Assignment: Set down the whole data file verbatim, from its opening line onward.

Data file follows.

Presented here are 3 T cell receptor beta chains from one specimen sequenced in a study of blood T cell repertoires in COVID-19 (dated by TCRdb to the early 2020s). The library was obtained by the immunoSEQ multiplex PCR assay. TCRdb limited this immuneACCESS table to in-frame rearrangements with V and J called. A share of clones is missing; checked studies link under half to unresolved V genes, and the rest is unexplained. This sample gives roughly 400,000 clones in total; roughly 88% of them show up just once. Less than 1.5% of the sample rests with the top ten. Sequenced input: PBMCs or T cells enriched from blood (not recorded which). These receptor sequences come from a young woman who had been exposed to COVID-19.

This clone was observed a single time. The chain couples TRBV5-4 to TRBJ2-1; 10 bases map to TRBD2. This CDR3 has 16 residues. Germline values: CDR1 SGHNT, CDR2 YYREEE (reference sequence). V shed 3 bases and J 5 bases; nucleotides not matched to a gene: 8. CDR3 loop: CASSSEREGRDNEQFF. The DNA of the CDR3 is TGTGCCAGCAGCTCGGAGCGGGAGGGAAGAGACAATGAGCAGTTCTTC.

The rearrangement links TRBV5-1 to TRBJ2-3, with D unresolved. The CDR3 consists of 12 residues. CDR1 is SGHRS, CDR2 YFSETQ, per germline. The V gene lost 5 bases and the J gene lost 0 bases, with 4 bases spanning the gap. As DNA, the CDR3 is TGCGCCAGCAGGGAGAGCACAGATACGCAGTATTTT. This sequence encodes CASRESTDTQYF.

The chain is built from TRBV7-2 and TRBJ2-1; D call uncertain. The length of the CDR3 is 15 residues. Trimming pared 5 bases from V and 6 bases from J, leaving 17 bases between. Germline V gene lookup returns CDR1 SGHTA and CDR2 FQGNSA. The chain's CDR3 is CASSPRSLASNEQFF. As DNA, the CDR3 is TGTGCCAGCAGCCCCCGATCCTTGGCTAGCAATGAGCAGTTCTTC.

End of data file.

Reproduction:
Presented here are 3 T cell receptor beta chains from one specimen sequenced in a study of blood T cell repertoires in COVID-19 (dated by TCRdb to the early 2020s). The library was obtained by the immunoSEQ multiplex PCR assay. TCRdb limited this immuneACCESS table to in-frame rearrangements with V and J called. A share of clones is missing; checked studies link under half to unresolved V genes, and the rest is unexplained. This sample gives roughly 400,000 clones in total; roughly 88% of them show up just once. Less than 1.5% of the sample rests with the top ten. Sequenced input: PBMCs or T cells enriched from blood (not recorded which). These receptor sequences come from a young woman who had been exposed to COVID-19.

This clone was observed a single time. The chain couples TRBV5-4 to TRBJ2-1; 10 bases map to TRBD2. This CDR3 has 16 residues. Germline values: CDR1 SGHNT, CDR2 YYREEE (reference sequence). V shed 3 bases and J 5 bases; nucleotides not matched to a gene: 8. CDR3 loop: CASSSEREGRDNEQFF. The DNA of the CDR3 is TGTGCCAGCAGCTCGGAGCGGGAGGGAAGAGACAATGAGCAGTTCTTC.

The rearrangement links TRBV5-1 to TRBJ2-3, with D unresolved. The CDR3 consists of 12 residues. CDR1 is SGHRS, CDR2 YFSETQ, per germline. The V gene lost 5 bases and the J gene lost 0 bases, with 4 bases spanning the gap. As DNA, the CDR3 is TGCGCCAGCAGGGAGAGCACAGATACGCAGTATTTT. This sequence encodes CASRESTDTQYF.

The chain is built from TRBV7-2 and TRBJ2-1; D call uncertain. The length of the CDR3 is 15 residues. Trimming pared 5 bases from V and 6 bases from J, leaving 17 bases between. Germline V gene lookup returns CDR1 SGHTA and CDR2 FQGNSA. The chain's CDR3 is CASSPRSLASNEQFF. As DNA, the CDR3 is TGTGCCAGCAGCCCCCGATCCTTGGCTAGCAATGAGCAGTTCTTC.